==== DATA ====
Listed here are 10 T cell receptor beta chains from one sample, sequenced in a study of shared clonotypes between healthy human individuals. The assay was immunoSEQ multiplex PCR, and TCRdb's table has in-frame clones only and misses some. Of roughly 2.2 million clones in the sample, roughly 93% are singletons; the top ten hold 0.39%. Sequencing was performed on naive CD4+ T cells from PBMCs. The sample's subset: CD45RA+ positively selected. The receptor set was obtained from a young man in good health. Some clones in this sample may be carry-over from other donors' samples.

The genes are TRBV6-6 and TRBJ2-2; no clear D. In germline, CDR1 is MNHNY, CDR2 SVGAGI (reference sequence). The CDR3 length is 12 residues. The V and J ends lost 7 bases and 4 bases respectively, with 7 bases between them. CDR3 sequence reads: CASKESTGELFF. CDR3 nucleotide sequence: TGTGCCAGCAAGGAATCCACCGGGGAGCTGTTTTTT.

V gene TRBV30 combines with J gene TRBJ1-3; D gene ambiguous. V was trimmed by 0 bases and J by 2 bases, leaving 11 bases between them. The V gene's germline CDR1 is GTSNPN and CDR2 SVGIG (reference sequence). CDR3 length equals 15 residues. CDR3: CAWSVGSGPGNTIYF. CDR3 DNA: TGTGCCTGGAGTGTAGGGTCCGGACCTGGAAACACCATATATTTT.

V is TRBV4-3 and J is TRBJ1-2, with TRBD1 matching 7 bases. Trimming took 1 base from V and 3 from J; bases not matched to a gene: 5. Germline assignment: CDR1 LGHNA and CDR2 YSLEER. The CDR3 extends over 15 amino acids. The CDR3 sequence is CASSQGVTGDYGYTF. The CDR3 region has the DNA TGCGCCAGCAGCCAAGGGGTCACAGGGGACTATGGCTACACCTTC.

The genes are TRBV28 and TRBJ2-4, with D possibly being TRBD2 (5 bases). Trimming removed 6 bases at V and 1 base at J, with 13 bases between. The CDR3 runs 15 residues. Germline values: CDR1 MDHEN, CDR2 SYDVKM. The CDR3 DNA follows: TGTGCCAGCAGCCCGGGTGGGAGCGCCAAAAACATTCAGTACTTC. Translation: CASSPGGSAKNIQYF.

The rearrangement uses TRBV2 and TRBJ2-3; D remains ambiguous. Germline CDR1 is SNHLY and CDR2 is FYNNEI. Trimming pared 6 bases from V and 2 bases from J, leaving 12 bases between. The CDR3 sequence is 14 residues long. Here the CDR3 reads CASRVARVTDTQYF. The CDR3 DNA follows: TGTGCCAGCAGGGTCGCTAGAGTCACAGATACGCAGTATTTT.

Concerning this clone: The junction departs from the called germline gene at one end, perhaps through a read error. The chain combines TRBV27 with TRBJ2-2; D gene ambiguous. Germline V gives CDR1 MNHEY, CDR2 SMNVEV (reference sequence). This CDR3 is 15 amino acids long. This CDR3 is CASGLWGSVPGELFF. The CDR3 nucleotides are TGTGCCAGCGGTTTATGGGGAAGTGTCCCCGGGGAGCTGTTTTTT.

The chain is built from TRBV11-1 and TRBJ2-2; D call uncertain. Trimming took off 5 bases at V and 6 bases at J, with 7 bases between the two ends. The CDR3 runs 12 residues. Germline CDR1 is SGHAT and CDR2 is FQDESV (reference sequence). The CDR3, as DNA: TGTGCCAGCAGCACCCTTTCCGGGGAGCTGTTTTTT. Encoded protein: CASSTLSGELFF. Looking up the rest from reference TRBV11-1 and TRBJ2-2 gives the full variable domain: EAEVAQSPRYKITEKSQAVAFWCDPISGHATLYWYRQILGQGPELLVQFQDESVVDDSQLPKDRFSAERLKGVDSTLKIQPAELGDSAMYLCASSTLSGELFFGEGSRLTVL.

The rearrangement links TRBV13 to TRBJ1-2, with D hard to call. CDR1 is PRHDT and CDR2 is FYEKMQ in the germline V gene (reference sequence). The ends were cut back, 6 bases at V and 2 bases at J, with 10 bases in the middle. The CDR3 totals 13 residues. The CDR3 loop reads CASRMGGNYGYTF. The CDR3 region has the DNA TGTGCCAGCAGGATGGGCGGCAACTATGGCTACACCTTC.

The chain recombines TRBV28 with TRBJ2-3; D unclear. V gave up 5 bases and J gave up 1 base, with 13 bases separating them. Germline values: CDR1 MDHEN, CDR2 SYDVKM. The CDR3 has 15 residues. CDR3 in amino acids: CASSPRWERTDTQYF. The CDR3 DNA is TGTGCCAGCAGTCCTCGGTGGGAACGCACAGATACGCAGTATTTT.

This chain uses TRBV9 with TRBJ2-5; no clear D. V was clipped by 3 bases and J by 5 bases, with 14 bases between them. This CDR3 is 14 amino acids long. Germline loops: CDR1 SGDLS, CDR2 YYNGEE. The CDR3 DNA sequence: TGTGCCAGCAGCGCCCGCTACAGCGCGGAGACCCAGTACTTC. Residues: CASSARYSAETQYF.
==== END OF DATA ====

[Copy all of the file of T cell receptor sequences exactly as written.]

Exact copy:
Listed here are 10 T cell receptor beta chains from one sample, sequenced in a study of shared clonotypes between healthy human individuals. The assay was immunoSEQ multiplex PCR, and TCRdb's table has in-frame clones only and misses some. Of roughly 2.2 million clones in the sample, roughly 93% are singletons; the top ten hold 0.39%. Sequencing was performed on naive CD4+ T cells from PBMCs. The sample's subset: CD45RA+ positively selected. The receptor set was obtained from a young man in good health. Some clones in this sample may be carry-over from other donors' samples.

The genes are TRBV6-6 and TRBJ2-2; no clear D. In germline, CDR1 is MNHNY, CDR2 SVGAGI (reference sequence). The CDR3 length is 12 residues. The V and J ends lost 7 bases and 4 bases respectively, with 7 bases between them. CDR3 sequence reads: CASKESTGELFF. CDR3 nucleotide sequence: TGTGCCAGCAAGGAATCCACCGGGGAGCTGTTTTTT.

V gene TRBV30 combines with J gene TRBJ1-3; D gene ambiguous. V was trimmed by 0 bases and J by 2 bases, leaving 11 bases between them. The V gene's germline CDR1 is GTSNPN and CDR2 SVGIG (reference sequence). CDR3 length equals 15 residues. CDR3: CAWSVGSGPGNTIYF. CDR3 DNA: TGTGCCTGGAGTGTAGGGTCCGGACCTGGAAACACCATATATTTT.

V is TRBV4-3 and J is TRBJ1-2, with TRBD1 matching 7 bases. Trimming took 1 base from V and 3 from J; bases not matched to a gene: 5. Germline assignment: CDR1 LGHNA and CDR2 YSLEER. The CDR3 extends over 15 amino acids. The CDR3 sequence is CASSQGVTGDYGYTF. The CDR3 region has the DNA TGCGCCAGCAGCCAAGGGGTCACAGGGGACTATGGCTACACCTTC.

The genes are TRBV28 and TRBJ2-4, with D possibly being TRBD2 (5 bases). Trimming removed 6 bases at V and 1 base at J, with 13 bases between. The CDR3 runs 15 residues. Germline values: CDR1 MDHEN, CDR2 SYDVKM. The CDR3 DNA follows: TGTGCCAGCAGCCCGGGTGGGAGCGCCAAAAACATTCAGTACTTC. Translation: CASSPGGSAKNIQYF.

The rearrangement uses TRBV2 and TRBJ2-3; D remains ambiguous. Germline CDR1 is SNHLY and CDR2 is FYNNEI. Trimming pared 6 bases from V and 2 bases from J, leaving 12 bases between. The CDR3 sequence is 14 residues long. Here the CDR3 reads CASRVARVTDTQYF. The CDR3 DNA follows: TGTGCCAGCAGGGTCGCTAGAGTCACAGATACGCAGTATTTT.

Concerning this clone: The junction departs from the called germline gene at one end, perhaps through a read error. The chain combines TRBV27 with TRBJ2-2; D gene ambiguous. Germline V gives CDR1 MNHEY, CDR2 SMNVEV (reference sequence). This CDR3 is 15 amino acids long. This CDR3 is CASGLWGSVPGELFF. The CDR3 nucleotides are TGTGCCAGCGGTTTATGGGGAAGTGTCCCCGGGGAGCTGTTTTTT.

The chain is built from TRBV11-1 and TRBJ2-2; D call uncertain. Trimming took off 5 bases at V and 6 bases at J, with 7 bases between the two ends. The CDR3 runs 12 residues. Germline CDR1 is SGHAT and CDR2 is FQDESV (reference sequence). The CDR3, as DNA: TGTGCCAGCAGCACCCTTTCCGGGGAGCTGTTTTTT. Encoded protein: CASSTLSGELFF. Looking up the rest from reference TRBV11-1 and TRBJ2-2 gives the full variable domain: EAEVAQSPRYKITEKSQAVAFWCDPISGHATLYWYRQILGQGPELLVQFQDESVVDDSQLPKDRFSAERLKGVDSTLKIQPAELGDSAMYLCASSTLSGELFFGEGSRLTVL.

The rearrangement links TRBV13 to TRBJ1-2, with D hard to call. CDR1 is PRHDT and CDR2 is FYEKMQ in the germline V gene (reference sequence). The ends were cut back, 6 bases at V and 2 bases at J, with 10 bases in the middle. The CDR3 totals 13 residues. The CDR3 loop reads CASRMGGNYGYTF. The CDR3 region has the DNA TGTGCCAGCAGGATGGGCGGCAACTATGGCTACACCTTC.

The chain recombines TRBV28 with TRBJ2-3; D unclear. V gave up 5 bases and J gave up 1 base, with 13 bases separating them. Germline values: CDR1 MDHEN, CDR2 SYDVKM. The CDR3 has 15 residues. CDR3 in amino acids: CASSPRWERTDTQYF. The CDR3 DNA is TGTGCCAGCAGTCCTCGGTGGGAACGCACAGATACGCAGTATTTT.

This chain uses TRBV9 with TRBJ2-5; no clear D. V was clipped by 3 bases and J by 5 bases, with 14 bases between them. This CDR3 is 14 amino acids long. Germline loops: CDR1 SGDLS, CDR2 YYNGEE. The CDR3 DNA sequence: TGTGCCAGCAGCGCCCGCTACAGCGCGGAGACCCAGTACTTC. Residues: CASSARYSAETQYF.